Calculating the Depth of the Overhang
Fixed architectural overhangs are designed based on the solar geometry for your latitude. The width of the overhang is determine by the solar angle of the sun on June 21 and the height of window relative to the width of the soffit. It should totally shade the window in June and allow full solar penetration through the window on December 21.
Passive solar seems simple enough conceptually; it is the balance of all components that make it work year round. It is the balance of glass to mass and appropriate shading with natural ventilation strategies that makes the house work as a system.
The following list of principles should help guide the passive solar design process.
- Orient the house within 30 degrees of due south
- Use design software to optimize passive solar heating
- Super-insulate the house
- Design the size of south glazing to meet the heat loss of the house
- Configure thermal mass to absorb sunlight
- Determine appropriate overhangs for all south glass
- Limit east, west, and north glass while providing for cross-ventilation
- Design appropriate shading strategies for east and west glass
- Calculate the backup heating and cooling required
Due south is the equivalent of 100% potential solar heat gain through windows. Rotating the house to within 30 degrees of due south still provides about 90% of the potential solar gain and allows latitude for adjusting the house to lot limitations. Much further than 30 degrees starts to make architectural shading difficult and can lead to overheating.
Several software tools are available to help optimize passive solar designs. Foremost among those is Energy-10®, developed by Dr. Doug Balcomb at National Renewable Energy Laboratory. In its latest edition, it also assists in sizing solar hot-water systems and photovoltaics.
Super-insulation and air sealing are the perfect context for passive solar heating. The lower the heating and cooling loads of the house, the less solar heat is necessary to provide comfort through much of the year.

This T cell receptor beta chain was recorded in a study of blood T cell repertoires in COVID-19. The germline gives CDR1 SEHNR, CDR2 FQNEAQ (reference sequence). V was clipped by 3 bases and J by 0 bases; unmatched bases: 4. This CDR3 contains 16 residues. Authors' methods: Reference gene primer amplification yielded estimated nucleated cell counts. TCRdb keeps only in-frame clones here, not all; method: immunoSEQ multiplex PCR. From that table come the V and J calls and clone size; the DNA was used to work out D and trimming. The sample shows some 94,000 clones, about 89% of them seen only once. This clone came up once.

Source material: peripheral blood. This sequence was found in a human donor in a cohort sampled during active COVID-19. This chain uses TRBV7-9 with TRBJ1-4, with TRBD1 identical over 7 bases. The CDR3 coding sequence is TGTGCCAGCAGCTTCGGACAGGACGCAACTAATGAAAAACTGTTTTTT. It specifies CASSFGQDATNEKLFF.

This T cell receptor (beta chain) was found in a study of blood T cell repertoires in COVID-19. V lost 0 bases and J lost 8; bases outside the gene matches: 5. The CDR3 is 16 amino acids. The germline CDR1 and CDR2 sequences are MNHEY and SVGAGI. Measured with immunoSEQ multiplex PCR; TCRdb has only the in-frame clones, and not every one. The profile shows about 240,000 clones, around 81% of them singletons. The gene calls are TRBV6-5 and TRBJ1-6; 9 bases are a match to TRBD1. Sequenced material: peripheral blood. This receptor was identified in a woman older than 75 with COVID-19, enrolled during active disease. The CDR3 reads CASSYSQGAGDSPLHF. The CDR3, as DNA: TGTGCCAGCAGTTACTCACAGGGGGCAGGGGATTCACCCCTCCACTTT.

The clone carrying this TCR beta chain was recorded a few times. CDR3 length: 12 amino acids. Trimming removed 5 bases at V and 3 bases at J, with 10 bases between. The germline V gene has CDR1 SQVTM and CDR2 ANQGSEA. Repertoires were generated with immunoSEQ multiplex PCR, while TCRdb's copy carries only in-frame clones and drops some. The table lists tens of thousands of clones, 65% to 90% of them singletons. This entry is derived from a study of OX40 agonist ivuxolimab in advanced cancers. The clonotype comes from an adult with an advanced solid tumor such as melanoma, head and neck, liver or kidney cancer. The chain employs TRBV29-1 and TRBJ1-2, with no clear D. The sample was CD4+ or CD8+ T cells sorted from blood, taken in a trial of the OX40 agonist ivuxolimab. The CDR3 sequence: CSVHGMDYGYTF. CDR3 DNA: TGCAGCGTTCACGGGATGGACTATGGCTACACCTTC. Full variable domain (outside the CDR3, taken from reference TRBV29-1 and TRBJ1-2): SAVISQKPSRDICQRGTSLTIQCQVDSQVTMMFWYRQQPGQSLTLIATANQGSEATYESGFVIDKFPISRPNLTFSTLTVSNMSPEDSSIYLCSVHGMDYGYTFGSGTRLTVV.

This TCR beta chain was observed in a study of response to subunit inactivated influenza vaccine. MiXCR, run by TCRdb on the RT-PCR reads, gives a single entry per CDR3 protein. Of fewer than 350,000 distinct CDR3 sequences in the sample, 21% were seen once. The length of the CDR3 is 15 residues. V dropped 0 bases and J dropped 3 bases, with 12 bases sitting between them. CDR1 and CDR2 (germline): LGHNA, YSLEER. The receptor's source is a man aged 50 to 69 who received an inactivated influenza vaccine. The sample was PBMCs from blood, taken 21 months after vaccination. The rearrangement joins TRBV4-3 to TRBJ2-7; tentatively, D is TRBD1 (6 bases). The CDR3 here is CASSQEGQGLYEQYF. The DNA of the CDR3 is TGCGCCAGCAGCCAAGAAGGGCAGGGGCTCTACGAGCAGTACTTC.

The size of south-facing glass is determined by location, the potential amount of sunshine, degree days of the local climate, the heat loss of the house, the internal architecture of the building, and intended thermal mass. In an ideal design, south windows would be distributed across the south wall to provide heat gain to as many areas of the house as possible
Concrete, concrete masonry units (CMUs), brick, stone, and tile are typical materials used as thermal mass inside the building.The amount of glazing and insulation helps determine the amount of mass required to keep the house from overheating during the day and reduces the backup heat required during the night.Thermal mass that is directly irradiated is much more effective than thermal mass that receives only reflected light. Thermal mass requires that solar geometry be used as a design criterion for the placement of the mass.
All south-facing glass needs to be shaded in the summer to prevent overheating.
East and west windows lose as much heat as they gain. They are particularly problematic in regions with hot summers because they face the low solar angles in the mornings and afternoons. But they also provide an important function in creating cross-ventilation in rooms or for the entire house. Glazing becomes an important architectural features, so the type of glass is important when placing east-west windows. Low solar heat gain glass can reduce the potential over overheating.
The easiest way to limit summer heat gain through east and west windows is through strategic planting outside. Trees and bushes that leaf out in summer and drop their leaves in fall provide for light and ventilation while shading the window when it is hottest outside. Be careful that the species selected doesn't grow too tall and lose its lower branches, thereby reducing its shading potential.
In a house insulated to current codes, thoughtful passive solar design can reduce the cost of heating and cooling by as much as 50%. In a superinsulated house, passive solar can replace even more fossil fuel than that. Good design is the key. Overheating is one of the main reasons that builders are skeptical of passive solar. Design software has to be adjusted to take into account the passive solar contribution before sizing HVAC equipment.